ASCO 2019: Updated Results from a Randomized Phase II Study of Cabazitaxel versus Abiraterone or Enzalutamide in Poor Prognosis Metastatic CRPC - Medical Oncologist Perspective

Chicago, IL ( For patients with metastatic castration-resistant prostate cancer (mCRPC), there are currently six FDA approved therapies: docetaxel, cabazitaxel, enzalutamide, abiraterone, sipuleucel-T, and radium 223. Sipuleucel-T works best for patients who have asymptomatic mCRPC and radium 223 is used for patients with bone-only disease. For the other therapies, we currently lack randomized data to help decide the optimal sequencing of these life-prolonging agents. Retrospective data has previously described the survival of patients treated with abiraterone, enzalutamide, and cabazitaxel, but cross-trial comparisons are not possible, given that the groups were not balanced with respect to risk factors such as visceral disease. Kim Chi, MD, reports the updated data regarding a randomized phase II trial of cabazitaxel (CAB) versus abiraterone (ABI) or enzalutamide (ENZ) in poor prognosis mCRPC.
This abstract reports on data from 95 patients who were randomized to receive cabazitaxel first (arm A) or either enzalutamide or abiraterone (arm B). The study was planned for 120 patients but there was poor accrual so it was closed after 95 patients. This was a population of patients with many high-risk characteristics including liver metastases, CRPC in under 12 months from ADT initiation, and four or more poor prognostic criteria (high LDH, poor ECOG performance status, low albumin, high alkaline phosphatase, etc.).2 52% of patients had prior docetaxel chemotherapy. At the time of progression, the patients would cross over to the other arm. The primary objective of this study was to evaluate the clinical benefit rate, as defined by a PSA decline ≥50% (PSA50), objective response (OR), or stable disease (SD) ≥ 12 weeks. Prospective biomarker collection was performed to analyze serial circulating tumor DNA (ctDNA).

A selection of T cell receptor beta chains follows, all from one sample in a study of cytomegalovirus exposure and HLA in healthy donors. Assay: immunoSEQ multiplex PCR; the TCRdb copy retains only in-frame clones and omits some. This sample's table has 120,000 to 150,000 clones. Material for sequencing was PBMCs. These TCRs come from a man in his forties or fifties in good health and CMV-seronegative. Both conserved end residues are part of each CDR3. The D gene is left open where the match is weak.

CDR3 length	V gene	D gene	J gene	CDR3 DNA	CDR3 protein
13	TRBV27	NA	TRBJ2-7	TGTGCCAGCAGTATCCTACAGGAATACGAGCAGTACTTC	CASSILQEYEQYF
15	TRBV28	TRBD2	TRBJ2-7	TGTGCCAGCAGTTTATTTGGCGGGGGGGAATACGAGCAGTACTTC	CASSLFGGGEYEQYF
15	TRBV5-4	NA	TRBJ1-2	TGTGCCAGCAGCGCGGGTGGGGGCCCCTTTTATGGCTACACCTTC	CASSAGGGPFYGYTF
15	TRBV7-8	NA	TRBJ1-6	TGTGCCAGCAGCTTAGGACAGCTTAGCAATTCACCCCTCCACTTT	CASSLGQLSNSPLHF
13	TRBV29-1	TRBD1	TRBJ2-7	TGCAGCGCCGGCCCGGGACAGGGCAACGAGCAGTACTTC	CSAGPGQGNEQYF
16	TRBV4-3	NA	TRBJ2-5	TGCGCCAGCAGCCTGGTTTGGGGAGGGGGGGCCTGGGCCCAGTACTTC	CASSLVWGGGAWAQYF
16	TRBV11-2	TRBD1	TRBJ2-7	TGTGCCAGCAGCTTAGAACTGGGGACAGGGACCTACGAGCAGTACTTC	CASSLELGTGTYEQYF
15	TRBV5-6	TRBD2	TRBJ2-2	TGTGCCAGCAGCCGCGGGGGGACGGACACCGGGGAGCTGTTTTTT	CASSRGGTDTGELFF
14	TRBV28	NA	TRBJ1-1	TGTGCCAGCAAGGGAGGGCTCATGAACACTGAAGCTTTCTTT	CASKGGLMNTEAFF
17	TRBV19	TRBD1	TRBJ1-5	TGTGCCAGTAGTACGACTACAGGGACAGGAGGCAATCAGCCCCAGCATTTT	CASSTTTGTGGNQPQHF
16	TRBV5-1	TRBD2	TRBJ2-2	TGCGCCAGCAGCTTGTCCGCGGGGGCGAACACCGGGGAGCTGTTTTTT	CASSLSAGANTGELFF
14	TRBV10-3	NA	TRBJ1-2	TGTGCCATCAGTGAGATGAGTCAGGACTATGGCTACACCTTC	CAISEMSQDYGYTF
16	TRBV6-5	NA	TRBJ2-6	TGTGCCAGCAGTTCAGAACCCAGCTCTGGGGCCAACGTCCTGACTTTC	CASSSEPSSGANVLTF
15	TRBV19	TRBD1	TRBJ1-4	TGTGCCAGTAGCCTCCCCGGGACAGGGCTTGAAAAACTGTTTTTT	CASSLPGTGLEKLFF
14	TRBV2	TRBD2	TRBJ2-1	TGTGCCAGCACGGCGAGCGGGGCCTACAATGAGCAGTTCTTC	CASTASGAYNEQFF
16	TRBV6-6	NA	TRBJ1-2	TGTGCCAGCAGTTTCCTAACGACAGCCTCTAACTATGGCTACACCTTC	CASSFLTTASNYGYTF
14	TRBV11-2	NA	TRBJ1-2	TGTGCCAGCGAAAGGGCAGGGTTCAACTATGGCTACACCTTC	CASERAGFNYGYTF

Results showed that patients receiving cabazitaxel had a greater clinical benefit rate than those patients who received second-generation androgen antagonists (abiraterone or enzalutamide), 88% vs 70%, p=0.043. However, there was no significant difference between PSA50 (61% vs 62%), objective response rates (23% vs 17%), or median progression-free survival (PFS) (5.8 months vs 3.1 months). Median overall survival (OS) for those receiving cabazitaxel first was 37 months, compared with 15.5 months for patients receiving abiraterone or enzalutamide. However, this did not reach statistical significance (HR 0.57 (95%CI 0.31-1.03), p=0.06).

In terms of the correlative studies, ctDNA alterations were frequently observed in the AR, TP53, PI3K pathway, RB1, and DNA repair pathways. Patients with AR gain and TP53 alterations had shorter PFS and OS, and the combination of TP53 and RB1 alterations was worse than TP53 defects alone. ctDNA data was very compelling as a prognostic indicator. No patients with undetectable ctDNA have died thus far in the study.

For patients with mCRPC and poor prognostic factors, starting with cabazitaxel therapy over abiraterone or enzalutamide is a reasonable approach and may increase the clinical benefit rate in patients. There is a signal towards increased overall survival with this approach as well (37 months vs 15.5 months) although this did not reach statistical significance. This approach, of course, assumes that your patient is a candidate for chemotherapy and applies to patients who have been pre-treated with docetaxel chemotherapy in the metastatic castration sensitive setting. In terms of the correlative studies, ctDNA was extremely prognostic. While this fact isn’t surprising on its own, it may be useful to stratify future clinical trials based on ctDNA to help balance treatment/control arms. ctDNA should be studied as a surrogate endpoint in future prospective clinical trials. 

Presented by: Kim N. Chi, MD, FRCPC, British Columbia Cancer Agency, Vancouver, British Columbia, Canada

Written by: Jason Zhu, MD. Fellow, Division of Hematology and Oncology, Duke University, Twitter: @TheRealJasonZhu, at the 2019 ASCO Annual Meeting #ASCO19, May 31- June 4, 2019, Chicago, IL USA

  1. Climent Duran MA, Sáez MI, Piulats JM, et al. Treatment efficacy of abiraterone (abi), enzalutamide (enza) or cabazitaxel (caba) in metastasic castration-resistant prostate cancer patients (mCRPC) after progression to docetaxel plus androgen deprivation therapy (ADT) in hormone sensible disease. American Society of Clinical Oncology; 2019.
  2. Chi K, Kheoh T, Ryan C, et al. A prognostic index model for predicting overall survival in patients with metastatic castration-resistant prostate cancer treated with abiraterone acetate after docetaxel. Annals of Oncology 2015;27:454-60.